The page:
Scott and Kate Lucas are passionate about home restoration, having undertaken a series of such projects in Melbourne.
However, a heritage-listed NSW South Coast home proved to be their "most ambitious project to date".
Their efforts will be documented in a new episode of the Restoration Australia television program.
'Airlie House' sits upon the crest of a hill overlooking the town of Milton.
The property sits on 56 acres.
During the episode, professor, history buff and presenter Anthony Burke describes it as a "grand and important house that for decades has languished in disrepair and been closed off from the community".
Built in 1868 by Scottish pioneer David Warden, its regal, yet rickety and run-down demeanour caught the attention of the Lucas family.
They bought the home in 2013 for $1,050,000.
Prior to beginning the fully-fledged restoration process, they had rented the home out to help raise money for the work.
Previously based in Melbourne, Mr Lucas is a former electrician who now owns a flooring company, while his wife is a car sales manager.
"We've done a lot of renovation in the past, but always wanted to do the big grand Victorian in the country," Mr Lucas said. "We were so lucky to find this house, and even luckier to find a house like this in a location like Milton."
Filming of the episode started in April 2020, and continued on-and-off until July this year. The majority of work has been completed, with only finishing touches remaining.
Mr Lucas project managed the restoration two days a week when not operating his business.
Initially, his wife was working in Sydney during the week to help fund the restoration, returning to Milton to work on the restoration on weekends.
However, the COVID-19 pandemic meant she spent much of the past two years working from home at Milton.
They laughed when asked about the most challenging aspect of the restoration, which they said was "affording it and staying motivated to do it every day".
They initially outlined a restoration budget of $650,000 to $700,000.
However, as the episode reveals, there were unforeseen costs that saw this figure blow out.
The couple quickly became aware of the level of local interest in the home, with the project being their first time working on a heritage-listed property.
"We worked with a heritage consultant, which brings another party into the equation that you've never had to consider before," Mr Lucas said.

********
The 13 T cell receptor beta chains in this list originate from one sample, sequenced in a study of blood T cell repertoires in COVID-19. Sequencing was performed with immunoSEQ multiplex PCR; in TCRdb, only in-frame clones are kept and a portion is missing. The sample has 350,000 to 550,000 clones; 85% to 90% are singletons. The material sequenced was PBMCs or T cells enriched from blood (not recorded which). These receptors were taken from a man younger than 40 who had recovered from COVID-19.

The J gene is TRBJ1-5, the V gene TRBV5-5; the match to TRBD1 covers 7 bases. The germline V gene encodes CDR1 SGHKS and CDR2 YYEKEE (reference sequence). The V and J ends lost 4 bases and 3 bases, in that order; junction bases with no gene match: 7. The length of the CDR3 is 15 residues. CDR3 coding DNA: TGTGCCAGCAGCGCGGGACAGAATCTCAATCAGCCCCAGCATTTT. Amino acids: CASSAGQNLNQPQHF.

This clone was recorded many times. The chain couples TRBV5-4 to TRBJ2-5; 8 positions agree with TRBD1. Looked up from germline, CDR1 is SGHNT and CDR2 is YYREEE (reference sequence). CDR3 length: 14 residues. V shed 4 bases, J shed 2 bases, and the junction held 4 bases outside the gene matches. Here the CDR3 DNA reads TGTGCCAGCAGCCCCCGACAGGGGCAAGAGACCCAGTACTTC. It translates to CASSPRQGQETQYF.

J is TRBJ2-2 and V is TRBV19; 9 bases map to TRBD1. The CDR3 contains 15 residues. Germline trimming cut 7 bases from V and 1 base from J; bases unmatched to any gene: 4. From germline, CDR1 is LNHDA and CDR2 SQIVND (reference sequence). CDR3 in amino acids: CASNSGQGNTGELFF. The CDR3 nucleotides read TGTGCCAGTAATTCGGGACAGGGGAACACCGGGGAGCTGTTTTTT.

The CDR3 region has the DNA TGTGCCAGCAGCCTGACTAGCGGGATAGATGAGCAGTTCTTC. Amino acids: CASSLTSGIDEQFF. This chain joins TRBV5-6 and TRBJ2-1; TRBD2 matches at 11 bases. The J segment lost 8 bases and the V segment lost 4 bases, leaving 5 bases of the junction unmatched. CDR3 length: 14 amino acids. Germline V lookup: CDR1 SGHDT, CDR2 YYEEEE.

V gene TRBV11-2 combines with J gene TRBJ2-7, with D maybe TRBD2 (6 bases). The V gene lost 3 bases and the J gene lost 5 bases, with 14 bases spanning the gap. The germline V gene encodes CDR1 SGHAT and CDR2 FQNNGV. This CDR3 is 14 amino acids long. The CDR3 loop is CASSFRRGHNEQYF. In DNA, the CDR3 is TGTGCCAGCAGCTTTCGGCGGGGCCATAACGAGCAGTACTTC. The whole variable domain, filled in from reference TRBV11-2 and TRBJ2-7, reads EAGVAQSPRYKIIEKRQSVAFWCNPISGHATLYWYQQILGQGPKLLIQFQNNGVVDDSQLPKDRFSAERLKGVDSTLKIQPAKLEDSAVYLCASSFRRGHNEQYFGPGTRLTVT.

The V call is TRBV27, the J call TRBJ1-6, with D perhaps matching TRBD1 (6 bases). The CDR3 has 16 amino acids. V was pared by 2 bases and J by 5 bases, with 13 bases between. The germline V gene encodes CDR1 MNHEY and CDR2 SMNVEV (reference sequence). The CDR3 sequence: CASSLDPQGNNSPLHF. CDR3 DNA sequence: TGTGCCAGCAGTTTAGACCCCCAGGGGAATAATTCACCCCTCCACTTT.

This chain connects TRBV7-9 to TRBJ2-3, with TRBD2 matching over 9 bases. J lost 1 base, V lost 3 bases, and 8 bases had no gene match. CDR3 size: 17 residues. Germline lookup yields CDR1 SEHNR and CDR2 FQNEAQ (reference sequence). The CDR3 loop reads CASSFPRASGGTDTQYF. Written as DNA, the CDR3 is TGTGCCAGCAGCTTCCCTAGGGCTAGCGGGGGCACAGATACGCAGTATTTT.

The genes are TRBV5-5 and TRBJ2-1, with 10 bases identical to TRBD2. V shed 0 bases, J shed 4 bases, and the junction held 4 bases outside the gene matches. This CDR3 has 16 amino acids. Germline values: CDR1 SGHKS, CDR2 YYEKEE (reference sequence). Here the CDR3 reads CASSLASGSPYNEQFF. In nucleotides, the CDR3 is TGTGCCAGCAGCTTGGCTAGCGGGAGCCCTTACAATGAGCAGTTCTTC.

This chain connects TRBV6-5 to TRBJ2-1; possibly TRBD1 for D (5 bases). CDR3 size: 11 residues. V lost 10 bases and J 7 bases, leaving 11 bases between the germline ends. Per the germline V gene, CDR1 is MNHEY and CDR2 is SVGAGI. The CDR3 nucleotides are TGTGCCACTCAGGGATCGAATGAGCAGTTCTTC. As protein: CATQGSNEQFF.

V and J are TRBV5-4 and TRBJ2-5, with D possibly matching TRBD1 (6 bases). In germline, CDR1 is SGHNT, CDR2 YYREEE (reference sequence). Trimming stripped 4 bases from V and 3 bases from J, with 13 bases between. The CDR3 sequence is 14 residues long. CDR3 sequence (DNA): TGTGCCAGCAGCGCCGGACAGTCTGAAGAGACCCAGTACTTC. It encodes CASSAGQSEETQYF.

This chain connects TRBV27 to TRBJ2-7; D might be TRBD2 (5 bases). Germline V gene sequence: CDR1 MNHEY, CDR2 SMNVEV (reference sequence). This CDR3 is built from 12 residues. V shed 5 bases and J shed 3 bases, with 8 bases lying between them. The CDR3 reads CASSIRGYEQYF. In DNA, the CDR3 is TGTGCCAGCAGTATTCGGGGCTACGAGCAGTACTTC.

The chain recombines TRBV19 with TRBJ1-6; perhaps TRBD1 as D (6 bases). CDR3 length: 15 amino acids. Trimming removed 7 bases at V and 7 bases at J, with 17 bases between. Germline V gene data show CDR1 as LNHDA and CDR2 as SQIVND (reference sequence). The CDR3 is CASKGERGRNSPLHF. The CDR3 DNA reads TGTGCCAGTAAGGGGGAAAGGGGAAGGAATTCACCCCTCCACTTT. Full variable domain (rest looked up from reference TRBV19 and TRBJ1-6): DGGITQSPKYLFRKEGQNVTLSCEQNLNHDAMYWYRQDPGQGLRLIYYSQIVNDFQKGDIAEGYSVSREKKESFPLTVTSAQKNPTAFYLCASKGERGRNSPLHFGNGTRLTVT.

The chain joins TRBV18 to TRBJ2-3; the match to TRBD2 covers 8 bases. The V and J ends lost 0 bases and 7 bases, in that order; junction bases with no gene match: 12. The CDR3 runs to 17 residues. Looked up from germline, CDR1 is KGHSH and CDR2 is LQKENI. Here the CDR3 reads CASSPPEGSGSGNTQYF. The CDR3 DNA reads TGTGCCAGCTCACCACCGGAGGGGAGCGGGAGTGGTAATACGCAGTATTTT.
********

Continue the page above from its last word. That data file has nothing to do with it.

"The heritage consultant is there as the arbiter to say, 'whatever you're doing, it can't damage the fabric of the property (so) that people can't see further down the track what the property originally was'."
Aside from wanting to "make sure that the home is still standing in another 150 years", a key aim was to bring the house into modern times, while recognising there was much about it that needed to be preserved.
"We're lucky with the property that its original layout was quite good, and really the only changes we've made have been in the areas that really needed bringing up to modern living, like the kitchen and the bathroom," Mrs Lucas said.
"It still feels like a home, but it's got all the natural elements that were there when it was first built in 1868, in terms of the joinery, and even some of the light fittings are original."
The couple had some concerns about appearing on the program.
"Whether you like it or not, you've suddenly got someone else's deadlines you need to work to, to try and get the restoration done," Mrs Lucas said.
"But the two of us coming up from Melbourne and having most of our family still in Melbourne, what we realised was that it's been fantastic as a way of documenting what happened, at a time when they really couldn't get up here to see any of it due to COVID."
Family indeed played a key role in the couple's goals when undertaking the restoration.
Their daughter Kristen, a pedestrian, was hit by a car in 2014 in Melbourne, and suffered life-threatening injuries.
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The couple are full of gratitude for the three people who stopped and resuscitated her twice and "saved her life".
She's since made a full recovery, but the experience afforded her parents a changed outlook.
They've pledged to share their property with the local community where possible, by allowing them use it as a venue for the likes of fundraising, weddings, and open days.
"You just feel so lucky that you feel you need to do something going forward," Mr Lucas said.
"There's nothing you can do that thanks those people enough, and you're left with no alternative but to feel you now owe something to the world to pay it forward," Mrs Lucas said.
"It's a hard feeling to explain, but we both felt it very strongly."
Burke told the Mercury that Airlie House was a magnificent Regency style home with a great deal of prestige, and was historically well-known in the area.
He said the amount of work that needed to be done on the home was perhaps deceptive.
"It's a big house, and the amount of work to be done was pretty enormous.
"Scott really got into moments where he was doing some of the details in the cornicing and the plasterwork, and there's a real ornate fussiness almost to this house which we don't see in a lot of other houses.
"That's part of its esteem and stature."
Aside from the properties themselves, he said a key element when choosing homes to feature on the show was the story of the home owners themselves.
"Scott and Kate have an amazing story to tell, and they're really good story-tellers."
Restoration Australia airs on Sundays at 7.40pm on ABC TV and ABC iview.
The 'Airlie House' episode will air on Sunday, October 10.